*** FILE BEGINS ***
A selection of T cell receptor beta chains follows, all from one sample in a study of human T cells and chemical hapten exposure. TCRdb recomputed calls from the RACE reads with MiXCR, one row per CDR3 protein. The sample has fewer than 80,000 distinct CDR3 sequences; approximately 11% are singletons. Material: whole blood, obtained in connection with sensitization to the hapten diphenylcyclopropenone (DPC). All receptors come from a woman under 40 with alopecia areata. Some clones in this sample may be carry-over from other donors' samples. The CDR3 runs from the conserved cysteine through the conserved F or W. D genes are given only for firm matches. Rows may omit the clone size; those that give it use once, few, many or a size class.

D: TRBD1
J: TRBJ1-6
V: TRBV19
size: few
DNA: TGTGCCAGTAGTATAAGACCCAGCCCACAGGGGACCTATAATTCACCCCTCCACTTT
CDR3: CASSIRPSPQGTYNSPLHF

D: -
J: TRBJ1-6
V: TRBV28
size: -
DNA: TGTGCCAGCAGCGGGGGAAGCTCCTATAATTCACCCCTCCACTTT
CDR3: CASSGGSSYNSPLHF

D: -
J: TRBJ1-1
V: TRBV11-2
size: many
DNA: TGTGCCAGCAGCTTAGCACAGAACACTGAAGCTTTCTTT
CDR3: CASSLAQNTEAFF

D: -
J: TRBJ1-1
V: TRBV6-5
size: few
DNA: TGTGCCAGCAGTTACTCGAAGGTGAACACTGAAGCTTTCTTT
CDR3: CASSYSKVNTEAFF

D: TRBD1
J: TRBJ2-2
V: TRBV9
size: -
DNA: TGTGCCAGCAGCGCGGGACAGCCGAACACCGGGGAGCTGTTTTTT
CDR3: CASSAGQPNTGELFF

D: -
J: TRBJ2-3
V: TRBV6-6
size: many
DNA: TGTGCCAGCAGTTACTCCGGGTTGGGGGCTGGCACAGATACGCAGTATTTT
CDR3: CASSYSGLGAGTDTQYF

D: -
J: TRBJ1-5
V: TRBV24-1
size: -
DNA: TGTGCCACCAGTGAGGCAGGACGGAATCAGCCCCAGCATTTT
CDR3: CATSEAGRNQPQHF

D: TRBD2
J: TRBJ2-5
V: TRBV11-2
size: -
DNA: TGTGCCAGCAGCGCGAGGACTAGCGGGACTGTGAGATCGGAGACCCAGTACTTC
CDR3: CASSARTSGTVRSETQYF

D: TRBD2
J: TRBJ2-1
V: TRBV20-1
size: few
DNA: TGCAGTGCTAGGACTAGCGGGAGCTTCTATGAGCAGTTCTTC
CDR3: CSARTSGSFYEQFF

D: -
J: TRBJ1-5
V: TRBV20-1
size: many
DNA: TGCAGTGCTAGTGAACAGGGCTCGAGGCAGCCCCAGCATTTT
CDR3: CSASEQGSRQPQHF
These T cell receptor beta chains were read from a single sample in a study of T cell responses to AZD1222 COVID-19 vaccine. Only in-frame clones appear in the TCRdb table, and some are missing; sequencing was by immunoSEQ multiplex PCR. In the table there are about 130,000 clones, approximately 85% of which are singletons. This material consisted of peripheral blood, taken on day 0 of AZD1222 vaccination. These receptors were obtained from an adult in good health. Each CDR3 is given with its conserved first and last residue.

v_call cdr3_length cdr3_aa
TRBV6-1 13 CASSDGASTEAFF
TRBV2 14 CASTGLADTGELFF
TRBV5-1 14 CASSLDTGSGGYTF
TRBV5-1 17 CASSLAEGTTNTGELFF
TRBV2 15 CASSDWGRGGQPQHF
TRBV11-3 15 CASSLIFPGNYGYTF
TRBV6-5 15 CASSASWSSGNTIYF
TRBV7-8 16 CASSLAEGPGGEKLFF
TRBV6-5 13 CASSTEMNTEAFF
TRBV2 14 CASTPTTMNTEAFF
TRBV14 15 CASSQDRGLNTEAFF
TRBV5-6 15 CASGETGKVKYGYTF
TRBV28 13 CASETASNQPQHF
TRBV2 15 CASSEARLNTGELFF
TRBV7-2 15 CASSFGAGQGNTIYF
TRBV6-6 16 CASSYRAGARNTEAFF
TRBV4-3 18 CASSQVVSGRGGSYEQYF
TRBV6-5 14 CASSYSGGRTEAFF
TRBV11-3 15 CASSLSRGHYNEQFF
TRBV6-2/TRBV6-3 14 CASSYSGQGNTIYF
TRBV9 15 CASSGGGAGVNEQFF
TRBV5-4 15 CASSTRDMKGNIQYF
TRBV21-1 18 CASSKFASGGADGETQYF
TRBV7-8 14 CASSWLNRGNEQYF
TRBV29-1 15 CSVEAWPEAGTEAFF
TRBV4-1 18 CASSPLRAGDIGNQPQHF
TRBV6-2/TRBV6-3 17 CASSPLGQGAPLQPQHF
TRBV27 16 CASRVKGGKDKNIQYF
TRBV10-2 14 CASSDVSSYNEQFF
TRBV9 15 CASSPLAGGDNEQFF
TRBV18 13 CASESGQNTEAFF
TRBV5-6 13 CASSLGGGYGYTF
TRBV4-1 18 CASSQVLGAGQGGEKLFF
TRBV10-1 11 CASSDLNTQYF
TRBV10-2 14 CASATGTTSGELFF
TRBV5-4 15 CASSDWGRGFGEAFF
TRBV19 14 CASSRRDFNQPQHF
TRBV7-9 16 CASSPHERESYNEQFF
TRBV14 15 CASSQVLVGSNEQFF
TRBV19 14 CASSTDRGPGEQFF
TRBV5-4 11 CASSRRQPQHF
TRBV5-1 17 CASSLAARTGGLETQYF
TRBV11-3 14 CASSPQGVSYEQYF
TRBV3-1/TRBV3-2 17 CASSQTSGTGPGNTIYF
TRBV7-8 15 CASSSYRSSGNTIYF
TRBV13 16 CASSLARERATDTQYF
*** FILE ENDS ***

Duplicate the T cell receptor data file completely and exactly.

A selection of T cell receptor beta chains follows, all from one sample in a study of human T cells and chemical hapten exposure. TCRdb recomputed calls from the RACE reads with MiXCR, one row per CDR3 protein. The sample has fewer than 80,000 distinct CDR3 sequences; approximately 11% are singletons. Material: whole blood, obtained in connection with sensitization to the hapten diphenylcyclopropenone (DPC). All receptors come from a woman under 40 with alopecia areata. Some clones in this sample may be carry-over from other donors' samples. The CDR3 runs from the conserved cysteine through the conserved F or W. D genes are given only for firm matches. Rows may omit the clone size; those that give it use once, few, many or a size class.

D: TRBD1
J: TRBJ1-6
V: TRBV19
size: few
DNA: TGTGCCAGTAGTATAAGACCCAGCCCACAGGGGACCTATAATTCACCCCTCCACTTT
CDR3: CASSIRPSPQGTYNSPLHF

D: -
J: TRBJ1-6
V: TRBV28
size: -
DNA: TGTGCCAGCAGCGGGGGAAGCTCCTATAATTCACCCCTCCACTTT
CDR3: CASSGGSSYNSPLHF

D: -
J: TRBJ1-1
V: TRBV11-2
size: many
DNA: TGTGCCAGCAGCTTAGCACAGAACACTGAAGCTTTCTTT
CDR3: CASSLAQNTEAFF

D: -
J: TRBJ1-1
V: TRBV6-5
size: few
DNA: TGTGCCAGCAGTTACTCGAAGGTGAACACTGAAGCTTTCTTT
CDR3: CASSYSKVNTEAFF

D: TRBD1
J: TRBJ2-2
V: TRBV9
size: -
DNA: TGTGCCAGCAGCGCGGGACAGCCGAACACCGGGGAGCTGTTTTTT
CDR3: CASSAGQPNTGELFF

D: -
J: TRBJ2-3
V: TRBV6-6
size: many
DNA: TGTGCCAGCAGTTACTCCGGGTTGGGGGCTGGCACAGATACGCAGTATTTT
CDR3: CASSYSGLGAGTDTQYF

D: -
J: TRBJ1-5
V: TRBV24-1
size: -
DNA: TGTGCCACCAGTGAGGCAGGACGGAATCAGCCCCAGCATTTT
CDR3: CATSEAGRNQPQHF

D: TRBD2
J: TRBJ2-5
V: TRBV11-2
size: -
DNA: TGTGCCAGCAGCGCGAGGACTAGCGGGACTGTGAGATCGGAGACCCAGTACTTC
CDR3: CASSARTSGTVRSETQYF

D: TRBD2
J: TRBJ2-1
V: TRBV20-1
size: few
DNA: TGCAGTGCTAGGACTAGCGGGAGCTTCTATGAGCAGTTCTTC
CDR3: CSARTSGSFYEQFF

D: -
J: TRBJ1-5
V: TRBV20-1
size: many
DNA: TGCAGTGCTAGTGAACAGGGCTCGAGGCAGCCCCAGCATTTT
CDR3: CSASEQGSRQPQHF
These T cell receptor beta chains were read from a single sample in a study of T cell responses to AZD1222 COVID-19 vaccine. Only in-frame clones appear in the TCRdb table, and some are missing; sequencing was by immunoSEQ multiplex PCR. In the table there are about 130,000 clones, approximately 85% of which are singletons. This material consisted of peripheral blood, taken on day 0 of AZD1222 vaccination. These receptors were obtained from an adult in good health. Each CDR3 is given with its conserved first and last residue.

v_call cdr3_length cdr3_aa
TRBV6-1 13 CASSDGASTEAFF
TRBV2 14 CASTGLADTGELFF
TRBV5-1 14 CASSLDTGSGGYTF
TRBV5-1 17 CASSLAEGTTNTGELFF
TRBV2 15 CASSDWGRGGQPQHF
TRBV11-3 15 CASSLIFPGNYGYTF
TRBV6-5 15 CASSASWSSGNTIYF
TRBV7-8 16 CASSLAEGPGGEKLFF
TRBV6-5 13 CASSTEMNTEAFF
TRBV2 14 CASTPTTMNTEAFF
TRBV14 15 CASSQDRGLNTEAFF
TRBV5-6 15 CASGETGKVKYGYTF
TRBV28 13 CASETASNQPQHF
TRBV2 15 CASSEARLNTGELFF
TRBV7-2 15 CASSFGAGQGNTIYF
TRBV6-6 16 CASSYRAGARNTEAFF
TRBV4-3 18 CASSQVVSGRGGSYEQYF
TRBV6-5 14 CASSYSGGRTEAFF
TRBV11-3 15 CASSLSRGHYNEQFF
TRBV6-2/TRBV6-3 14 CASSYSGQGNTIYF
TRBV9 15 CASSGGGAGVNEQFF
TRBV5-4 15 CASSTRDMKGNIQYF
TRBV21-1 18 CASSKFASGGADGETQYF
TRBV7-8 14 CASSWLNRGNEQYF
TRBV29-1 15 CSVEAWPEAGTEAFF
TRBV4-1 18 CASSPLRAGDIGNQPQHF
TRBV6-2/TRBV6-3 17 CASSPLGQGAPLQPQHF
TRBV27 16 CASRVKGGKDKNIQYF
TRBV10-2 14 CASSDVSSYNEQFF
TRBV9 15 CASSPLAGGDNEQFF
TRBV18 13 CASESGQNTEAFF
TRBV5-6 13 CASSLGGGYGYTF
TRBV4-1 18 CASSQVLGAGQGGEKLFF
TRBV10-1 11 CASSDLNTQYF
TRBV10-2 14 CASATGTTSGELFF
TRBV5-4 15 CASSDWGRGFGEAFF
TRBV19 14 CASSRRDFNQPQHF
TRBV7-9 16 CASSPHERESYNEQFF
TRBV14 15 CASSQVLVGSNEQFF
TRBV19 14 CASSTDRGPGEQFF
TRBV5-4 11 CASSRRQPQHF
TRBV5-1 17 CASSLAARTGGLETQYF
TRBV11-3 14 CASSPQGVSYEQYF
TRBV3-1/TRBV3-2 17 CASSQTSGTGPGNTIYF
TRBV7-8 15 CASSSYRSSGNTIYF
TRBV13 16 CASSLARERATDTQYF